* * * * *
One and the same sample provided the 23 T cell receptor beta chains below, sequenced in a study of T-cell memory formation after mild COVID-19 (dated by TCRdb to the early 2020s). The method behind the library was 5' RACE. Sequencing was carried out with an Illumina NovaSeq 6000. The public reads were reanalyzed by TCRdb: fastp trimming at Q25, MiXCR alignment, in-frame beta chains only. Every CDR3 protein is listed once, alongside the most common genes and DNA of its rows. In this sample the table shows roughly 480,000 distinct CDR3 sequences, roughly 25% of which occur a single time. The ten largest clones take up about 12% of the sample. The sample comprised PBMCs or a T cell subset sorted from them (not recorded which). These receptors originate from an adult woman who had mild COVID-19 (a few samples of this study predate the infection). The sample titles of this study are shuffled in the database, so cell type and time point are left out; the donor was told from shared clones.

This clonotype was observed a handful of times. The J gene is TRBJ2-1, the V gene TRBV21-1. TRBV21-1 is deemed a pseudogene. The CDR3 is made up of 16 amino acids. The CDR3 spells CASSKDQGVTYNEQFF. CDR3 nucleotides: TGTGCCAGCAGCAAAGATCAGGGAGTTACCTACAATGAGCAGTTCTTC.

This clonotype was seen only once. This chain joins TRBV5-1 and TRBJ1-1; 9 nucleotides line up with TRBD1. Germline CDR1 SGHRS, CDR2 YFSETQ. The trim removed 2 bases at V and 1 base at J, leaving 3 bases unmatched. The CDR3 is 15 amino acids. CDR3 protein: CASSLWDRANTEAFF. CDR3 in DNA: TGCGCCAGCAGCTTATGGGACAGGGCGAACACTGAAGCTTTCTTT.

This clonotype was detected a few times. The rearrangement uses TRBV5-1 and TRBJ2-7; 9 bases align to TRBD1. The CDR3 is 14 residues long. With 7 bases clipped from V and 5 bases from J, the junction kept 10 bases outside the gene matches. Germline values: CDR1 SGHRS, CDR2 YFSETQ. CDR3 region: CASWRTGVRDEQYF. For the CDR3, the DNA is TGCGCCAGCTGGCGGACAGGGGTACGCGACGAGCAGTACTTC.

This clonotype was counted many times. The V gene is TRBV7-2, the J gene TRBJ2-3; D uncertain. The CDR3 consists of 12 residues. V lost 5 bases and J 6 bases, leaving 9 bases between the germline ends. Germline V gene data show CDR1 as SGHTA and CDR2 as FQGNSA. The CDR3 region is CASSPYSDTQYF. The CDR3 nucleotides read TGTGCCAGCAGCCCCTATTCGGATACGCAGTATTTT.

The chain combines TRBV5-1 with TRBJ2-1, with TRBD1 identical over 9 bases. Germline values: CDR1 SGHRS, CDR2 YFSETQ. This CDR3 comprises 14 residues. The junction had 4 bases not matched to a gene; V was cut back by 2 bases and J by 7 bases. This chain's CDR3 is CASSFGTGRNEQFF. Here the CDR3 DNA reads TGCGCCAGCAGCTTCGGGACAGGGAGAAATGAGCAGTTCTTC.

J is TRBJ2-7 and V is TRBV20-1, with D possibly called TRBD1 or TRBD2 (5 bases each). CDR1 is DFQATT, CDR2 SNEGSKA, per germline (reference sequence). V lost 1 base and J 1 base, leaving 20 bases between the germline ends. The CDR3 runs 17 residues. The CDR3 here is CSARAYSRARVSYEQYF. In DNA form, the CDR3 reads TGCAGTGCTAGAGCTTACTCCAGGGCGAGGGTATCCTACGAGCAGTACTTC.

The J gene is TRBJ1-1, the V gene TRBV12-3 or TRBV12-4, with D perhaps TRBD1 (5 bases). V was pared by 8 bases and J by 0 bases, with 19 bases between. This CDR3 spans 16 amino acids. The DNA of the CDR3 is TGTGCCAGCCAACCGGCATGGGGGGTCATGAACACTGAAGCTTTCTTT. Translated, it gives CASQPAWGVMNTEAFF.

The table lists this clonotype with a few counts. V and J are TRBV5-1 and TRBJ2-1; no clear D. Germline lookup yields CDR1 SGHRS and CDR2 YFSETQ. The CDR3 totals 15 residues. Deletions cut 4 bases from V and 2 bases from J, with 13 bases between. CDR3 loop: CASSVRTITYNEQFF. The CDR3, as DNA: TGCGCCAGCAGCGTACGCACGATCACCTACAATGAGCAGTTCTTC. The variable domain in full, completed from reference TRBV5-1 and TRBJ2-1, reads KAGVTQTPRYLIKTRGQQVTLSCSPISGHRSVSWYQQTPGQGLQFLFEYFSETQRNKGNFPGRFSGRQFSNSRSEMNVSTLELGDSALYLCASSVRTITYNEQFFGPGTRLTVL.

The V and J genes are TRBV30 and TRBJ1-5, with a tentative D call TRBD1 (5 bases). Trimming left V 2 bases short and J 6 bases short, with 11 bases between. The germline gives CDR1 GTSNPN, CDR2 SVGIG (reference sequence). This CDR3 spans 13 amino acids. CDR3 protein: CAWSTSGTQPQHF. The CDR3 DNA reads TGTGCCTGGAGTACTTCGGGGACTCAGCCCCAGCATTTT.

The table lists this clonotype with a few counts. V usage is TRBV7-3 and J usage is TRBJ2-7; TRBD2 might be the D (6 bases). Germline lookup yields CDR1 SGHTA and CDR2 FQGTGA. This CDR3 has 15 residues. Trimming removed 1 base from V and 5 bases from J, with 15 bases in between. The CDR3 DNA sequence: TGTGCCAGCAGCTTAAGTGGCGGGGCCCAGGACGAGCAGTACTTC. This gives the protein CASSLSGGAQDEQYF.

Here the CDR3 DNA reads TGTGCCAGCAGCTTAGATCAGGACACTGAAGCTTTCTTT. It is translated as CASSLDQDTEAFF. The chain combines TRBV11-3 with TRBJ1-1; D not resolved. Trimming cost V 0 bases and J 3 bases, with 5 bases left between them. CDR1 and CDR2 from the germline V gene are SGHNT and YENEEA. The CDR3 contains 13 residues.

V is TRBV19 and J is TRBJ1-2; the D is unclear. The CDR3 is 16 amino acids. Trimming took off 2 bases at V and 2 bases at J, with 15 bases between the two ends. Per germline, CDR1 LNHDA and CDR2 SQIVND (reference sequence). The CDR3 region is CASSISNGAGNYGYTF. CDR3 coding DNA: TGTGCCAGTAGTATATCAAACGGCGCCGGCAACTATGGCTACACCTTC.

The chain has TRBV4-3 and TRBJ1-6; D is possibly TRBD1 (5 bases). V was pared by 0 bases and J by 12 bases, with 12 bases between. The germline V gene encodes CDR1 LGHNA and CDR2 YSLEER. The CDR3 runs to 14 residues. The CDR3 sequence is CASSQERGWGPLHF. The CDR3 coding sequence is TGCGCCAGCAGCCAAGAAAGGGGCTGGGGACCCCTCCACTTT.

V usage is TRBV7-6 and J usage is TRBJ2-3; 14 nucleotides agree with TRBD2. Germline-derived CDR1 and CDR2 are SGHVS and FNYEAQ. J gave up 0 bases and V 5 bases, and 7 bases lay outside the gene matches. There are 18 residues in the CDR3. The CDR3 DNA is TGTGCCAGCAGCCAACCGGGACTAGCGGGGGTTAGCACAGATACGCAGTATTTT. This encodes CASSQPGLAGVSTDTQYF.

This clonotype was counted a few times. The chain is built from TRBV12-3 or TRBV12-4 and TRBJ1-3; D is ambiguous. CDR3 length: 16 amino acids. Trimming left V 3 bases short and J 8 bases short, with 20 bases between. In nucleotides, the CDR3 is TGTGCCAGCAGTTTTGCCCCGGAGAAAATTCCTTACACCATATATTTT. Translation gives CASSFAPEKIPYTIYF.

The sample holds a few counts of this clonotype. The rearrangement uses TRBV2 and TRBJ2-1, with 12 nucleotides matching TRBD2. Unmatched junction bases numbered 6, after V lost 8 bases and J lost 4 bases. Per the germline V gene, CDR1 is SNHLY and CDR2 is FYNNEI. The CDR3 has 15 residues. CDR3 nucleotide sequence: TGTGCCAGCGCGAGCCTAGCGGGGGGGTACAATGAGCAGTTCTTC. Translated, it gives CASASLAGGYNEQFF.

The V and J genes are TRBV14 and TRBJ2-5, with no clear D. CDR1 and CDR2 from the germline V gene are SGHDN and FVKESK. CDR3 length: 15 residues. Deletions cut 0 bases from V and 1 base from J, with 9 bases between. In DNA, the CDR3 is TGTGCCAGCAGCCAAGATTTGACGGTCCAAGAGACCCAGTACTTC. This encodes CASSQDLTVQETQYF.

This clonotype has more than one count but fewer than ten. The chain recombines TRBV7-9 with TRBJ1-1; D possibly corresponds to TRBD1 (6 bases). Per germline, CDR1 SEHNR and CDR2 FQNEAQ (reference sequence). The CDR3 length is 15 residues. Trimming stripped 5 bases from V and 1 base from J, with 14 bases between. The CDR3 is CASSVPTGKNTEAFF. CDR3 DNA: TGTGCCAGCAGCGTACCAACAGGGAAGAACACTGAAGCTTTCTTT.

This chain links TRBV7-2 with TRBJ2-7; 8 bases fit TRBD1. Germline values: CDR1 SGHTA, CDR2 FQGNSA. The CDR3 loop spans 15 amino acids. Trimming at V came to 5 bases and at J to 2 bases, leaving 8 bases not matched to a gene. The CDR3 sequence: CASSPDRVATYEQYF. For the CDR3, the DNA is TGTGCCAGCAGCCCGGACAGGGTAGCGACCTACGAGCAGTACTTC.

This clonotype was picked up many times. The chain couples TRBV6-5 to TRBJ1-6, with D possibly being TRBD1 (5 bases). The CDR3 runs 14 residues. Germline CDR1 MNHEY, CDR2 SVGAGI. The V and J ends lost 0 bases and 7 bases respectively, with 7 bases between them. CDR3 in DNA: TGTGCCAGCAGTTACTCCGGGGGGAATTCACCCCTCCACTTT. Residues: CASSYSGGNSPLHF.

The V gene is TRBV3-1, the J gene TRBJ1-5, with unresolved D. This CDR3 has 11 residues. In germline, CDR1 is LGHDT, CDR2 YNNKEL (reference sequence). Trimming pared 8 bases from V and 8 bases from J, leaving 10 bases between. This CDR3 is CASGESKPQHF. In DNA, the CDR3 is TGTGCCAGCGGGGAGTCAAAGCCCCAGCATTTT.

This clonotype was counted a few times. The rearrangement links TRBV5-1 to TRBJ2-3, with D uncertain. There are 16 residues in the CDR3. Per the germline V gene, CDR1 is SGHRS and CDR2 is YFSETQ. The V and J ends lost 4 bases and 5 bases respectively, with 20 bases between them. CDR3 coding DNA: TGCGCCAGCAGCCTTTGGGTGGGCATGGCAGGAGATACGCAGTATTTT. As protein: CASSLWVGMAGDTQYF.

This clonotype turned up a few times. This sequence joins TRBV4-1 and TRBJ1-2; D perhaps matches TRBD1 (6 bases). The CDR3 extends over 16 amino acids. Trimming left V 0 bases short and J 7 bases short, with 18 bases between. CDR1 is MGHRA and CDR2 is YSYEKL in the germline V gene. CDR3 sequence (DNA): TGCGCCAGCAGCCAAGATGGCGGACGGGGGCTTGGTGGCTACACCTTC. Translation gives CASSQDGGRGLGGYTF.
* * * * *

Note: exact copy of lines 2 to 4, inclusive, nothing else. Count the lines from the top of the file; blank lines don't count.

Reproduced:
This clonotype was observed a handful of times. The J gene is TRBJ2-1, the V gene TRBV21-1. TRBV21-1 is deemed a pseudogene. The CDR3 is made up of 16 amino acids. The CDR3 spells CASSKDQGVTYNEQFF. CDR3 nucleotides: TGTGCCAGCAGCAAAGATCAGGGAGTTACCTACAATGAGCAGTTCTTC.

This clonotype was seen only once. This chain joins TRBV5-1 and TRBJ1-1; 9 nucleotides line up with TRBD1. Germline CDR1 SGHRS, CDR2 YFSETQ. The trim removed 2 bases at V and 1 base at J, leaving 3 bases unmatched. The CDR3 is 15 amino acids. CDR3 protein: CASSLWDRANTEAFF. CDR3 in DNA: TGCGCCAGCAGCTTATGGGACAGGGCGAACACTGAAGCTTTCTTT.

This clonotype was detected a few times. The rearrangement uses TRBV5-1 and TRBJ2-7; 9 bases align to TRBD1. The CDR3 is 14 residues long. With 7 bases clipped from V and 5 bases from J, the junction kept 10 bases outside the gene matches. Germline values: CDR1 SGHRS, CDR2 YFSETQ. CDR3 region: CASWRTGVRDEQYF. For the CDR3, the DNA is TGCGCCAGCTGGCGGACAGGGGTACGCGACGAGCAGTACTTC.